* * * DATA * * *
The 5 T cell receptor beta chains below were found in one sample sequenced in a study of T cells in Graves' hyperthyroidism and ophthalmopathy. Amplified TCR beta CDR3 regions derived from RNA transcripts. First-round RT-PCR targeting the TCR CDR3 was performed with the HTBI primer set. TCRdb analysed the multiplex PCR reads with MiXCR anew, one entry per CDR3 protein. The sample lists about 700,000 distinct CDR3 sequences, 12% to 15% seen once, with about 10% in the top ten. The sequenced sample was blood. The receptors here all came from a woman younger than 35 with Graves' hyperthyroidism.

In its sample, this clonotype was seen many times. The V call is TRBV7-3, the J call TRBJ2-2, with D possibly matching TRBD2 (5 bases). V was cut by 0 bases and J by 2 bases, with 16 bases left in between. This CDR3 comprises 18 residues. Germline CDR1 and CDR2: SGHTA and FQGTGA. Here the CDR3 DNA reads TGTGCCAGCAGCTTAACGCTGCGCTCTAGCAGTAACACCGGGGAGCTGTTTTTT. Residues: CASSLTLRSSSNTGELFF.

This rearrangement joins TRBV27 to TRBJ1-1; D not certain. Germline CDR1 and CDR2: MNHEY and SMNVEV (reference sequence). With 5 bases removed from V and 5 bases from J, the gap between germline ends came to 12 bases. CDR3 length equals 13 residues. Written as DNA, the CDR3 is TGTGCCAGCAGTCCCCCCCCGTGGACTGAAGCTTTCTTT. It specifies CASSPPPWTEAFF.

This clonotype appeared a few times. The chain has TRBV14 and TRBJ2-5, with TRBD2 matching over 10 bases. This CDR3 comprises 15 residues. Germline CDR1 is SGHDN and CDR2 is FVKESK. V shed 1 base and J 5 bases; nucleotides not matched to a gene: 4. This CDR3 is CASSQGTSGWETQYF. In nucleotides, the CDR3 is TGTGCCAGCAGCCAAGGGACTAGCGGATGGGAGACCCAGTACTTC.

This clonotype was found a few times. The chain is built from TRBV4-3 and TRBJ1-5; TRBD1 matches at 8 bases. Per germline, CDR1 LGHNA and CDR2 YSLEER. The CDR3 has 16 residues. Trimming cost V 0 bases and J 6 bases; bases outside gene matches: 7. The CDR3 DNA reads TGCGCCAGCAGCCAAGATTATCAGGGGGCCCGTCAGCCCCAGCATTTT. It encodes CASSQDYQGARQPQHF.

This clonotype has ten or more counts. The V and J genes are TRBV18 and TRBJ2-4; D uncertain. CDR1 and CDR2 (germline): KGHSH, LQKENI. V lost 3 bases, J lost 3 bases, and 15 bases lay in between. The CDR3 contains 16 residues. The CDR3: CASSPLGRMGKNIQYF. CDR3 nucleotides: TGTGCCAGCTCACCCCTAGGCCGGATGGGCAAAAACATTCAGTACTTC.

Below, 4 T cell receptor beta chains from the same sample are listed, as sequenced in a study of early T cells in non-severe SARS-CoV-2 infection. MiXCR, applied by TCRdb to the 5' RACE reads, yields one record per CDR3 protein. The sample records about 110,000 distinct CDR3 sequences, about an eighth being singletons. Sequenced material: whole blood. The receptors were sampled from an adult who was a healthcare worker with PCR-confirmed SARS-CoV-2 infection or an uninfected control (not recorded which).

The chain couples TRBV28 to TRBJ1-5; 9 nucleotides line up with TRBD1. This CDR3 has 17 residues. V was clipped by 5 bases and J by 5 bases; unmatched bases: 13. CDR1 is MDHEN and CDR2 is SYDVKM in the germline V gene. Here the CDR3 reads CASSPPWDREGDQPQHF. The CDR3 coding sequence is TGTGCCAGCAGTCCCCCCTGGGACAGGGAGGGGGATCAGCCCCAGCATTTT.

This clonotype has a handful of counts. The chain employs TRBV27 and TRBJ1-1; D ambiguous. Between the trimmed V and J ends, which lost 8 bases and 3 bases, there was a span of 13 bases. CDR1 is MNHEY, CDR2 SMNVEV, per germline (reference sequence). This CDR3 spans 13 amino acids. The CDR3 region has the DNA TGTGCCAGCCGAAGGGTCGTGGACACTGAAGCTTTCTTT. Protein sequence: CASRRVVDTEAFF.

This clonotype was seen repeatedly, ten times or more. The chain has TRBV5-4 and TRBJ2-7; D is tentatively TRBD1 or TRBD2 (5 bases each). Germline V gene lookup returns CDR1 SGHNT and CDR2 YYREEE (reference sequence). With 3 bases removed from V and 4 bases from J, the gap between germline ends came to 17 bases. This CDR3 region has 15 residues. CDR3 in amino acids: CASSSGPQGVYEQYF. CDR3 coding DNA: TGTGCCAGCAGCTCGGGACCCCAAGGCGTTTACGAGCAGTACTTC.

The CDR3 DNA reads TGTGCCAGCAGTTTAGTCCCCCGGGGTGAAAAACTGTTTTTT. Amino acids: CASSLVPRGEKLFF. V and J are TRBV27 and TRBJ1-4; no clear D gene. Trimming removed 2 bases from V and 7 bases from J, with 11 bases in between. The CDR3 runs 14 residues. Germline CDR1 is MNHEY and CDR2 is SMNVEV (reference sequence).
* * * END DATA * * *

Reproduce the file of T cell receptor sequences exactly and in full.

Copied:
The 5 T cell receptor beta chains below were found in one sample sequenced in a study of T cells in Graves' hyperthyroidism and ophthalmopathy. Amplified TCR beta CDR3 regions derived from RNA transcripts. First-round RT-PCR targeting the TCR CDR3 was performed with the HTBI primer set. TCRdb analysed the multiplex PCR reads with MiXCR anew, one entry per CDR3 protein. The sample lists about 700,000 distinct CDR3 sequences, 12% to 15% seen once, with about 10% in the top ten. The sequenced sample was blood. The receptors here all came from a woman younger than 35 with Graves' hyperthyroidism.

In its sample, this clonotype was seen many times. The V call is TRBV7-3, the J call TRBJ2-2, with D possibly matching TRBD2 (5 bases). V was cut by 0 bases and J by 2 bases, with 16 bases left in between. This CDR3 comprises 18 residues. Germline CDR1 and CDR2: SGHTA and FQGTGA. Here the CDR3 DNA reads TGTGCCAGCAGCTTAACGCTGCGCTCTAGCAGTAACACCGGGGAGCTGTTTTTT. Residues: CASSLTLRSSSNTGELFF.

This rearrangement joins TRBV27 to TRBJ1-1; D not certain. Germline CDR1 and CDR2: MNHEY and SMNVEV (reference sequence). With 5 bases removed from V and 5 bases from J, the gap between germline ends came to 12 bases. CDR3 length equals 13 residues. Written as DNA, the CDR3 is TGTGCCAGCAGTCCCCCCCCGTGGACTGAAGCTTTCTTT. It specifies CASSPPPWTEAFF.

This clonotype appeared a few times. The chain has TRBV14 and TRBJ2-5, with TRBD2 matching over 10 bases. This CDR3 comprises 15 residues. Germline CDR1 is SGHDN and CDR2 is FVKESK. V shed 1 base and J 5 bases; nucleotides not matched to a gene: 4. This CDR3 is CASSQGTSGWETQYF. In nucleotides, the CDR3 is TGTGCCAGCAGCCAAGGGACTAGCGGATGGGAGACCCAGTACTTC.

This clonotype was found a few times. The chain is built from TRBV4-3 and TRBJ1-5; TRBD1 matches at 8 bases. Per germline, CDR1 LGHNA and CDR2 YSLEER. The CDR3 has 16 residues. Trimming cost V 0 bases and J 6 bases; bases outside gene matches: 7. The CDR3 DNA reads TGCGCCAGCAGCCAAGATTATCAGGGGGCCCGTCAGCCCCAGCATTTT. It encodes CASSQDYQGARQPQHF.

This clonotype has ten or more counts. The V and J genes are TRBV18 and TRBJ2-4; D uncertain. CDR1 and CDR2 (germline): KGHSH, LQKENI. V lost 3 bases, J lost 3 bases, and 15 bases lay in between. The CDR3 contains 16 residues. The CDR3: CASSPLGRMGKNIQYF. CDR3 nucleotides: TGTGCCAGCTCACCCCTAGGCCGGATGGGCAAAAACATTCAGTACTTC.

Below, 4 T cell receptor beta chains from the same sample are listed, as sequenced in a study of early T cells in non-severe SARS-CoV-2 infection. MiXCR, applied by TCRdb to the 5' RACE reads, yields one record per CDR3 protein. The sample records about 110,000 distinct CDR3 sequences, about an eighth being singletons. Sequenced material: whole blood. The receptors were sampled from an adult who was a healthcare worker with PCR-confirmed SARS-CoV-2 infection or an uninfected control (not recorded which).

The chain couples TRBV28 to TRBJ1-5; 9 nucleotides line up with TRBD1. This CDR3 has 17 residues. V was clipped by 5 bases and J by 5 bases; unmatched bases: 13. CDR1 is MDHEN and CDR2 is SYDVKM in the germline V gene. Here the CDR3 reads CASSPPWDREGDQPQHF. The CDR3 coding sequence is TGTGCCAGCAGTCCCCCCTGGGACAGGGAGGGGGATCAGCCCCAGCATTTT.

This clonotype has a handful of counts. The chain employs TRBV27 and TRBJ1-1; D ambiguous. Between the trimmed V and J ends, which lost 8 bases and 3 bases, there was a span of 13 bases. CDR1 is MNHEY, CDR2 SMNVEV, per germline (reference sequence). This CDR3 spans 13 amino acids. The CDR3 region has the DNA TGTGCCAGCCGAAGGGTCGTGGACACTGAAGCTTTCTTT. Protein sequence: CASRRVVDTEAFF.

This clonotype was seen repeatedly, ten times or more. The chain has TRBV5-4 and TRBJ2-7; D is tentatively TRBD1 or TRBD2 (5 bases each). Germline V gene lookup returns CDR1 SGHNT and CDR2 YYREEE (reference sequence). With 3 bases removed from V and 4 bases from J, the gap between germline ends came to 17 bases. This CDR3 region has 15 residues. CDR3 in amino acids: CASSSGPQGVYEQYF. CDR3 coding DNA: TGTGCCAGCAGCTCGGGACCCCAAGGCGTTTACGAGCAGTACTTC.

The CDR3 DNA reads TGTGCCAGCAGTTTAGTCCCCCGGGGTGAAAAACTGTTTTTT. Amino acids: CASSLVPRGEKLFF. V and J are TRBV27 and TRBJ1-4; no clear D gene. Trimming removed 2 bases from V and 7 bases from J, with 11 bases in between. The CDR3 runs 14 residues. Germline CDR1 is MNHEY and CDR2 is SMNVEV (reference sequence).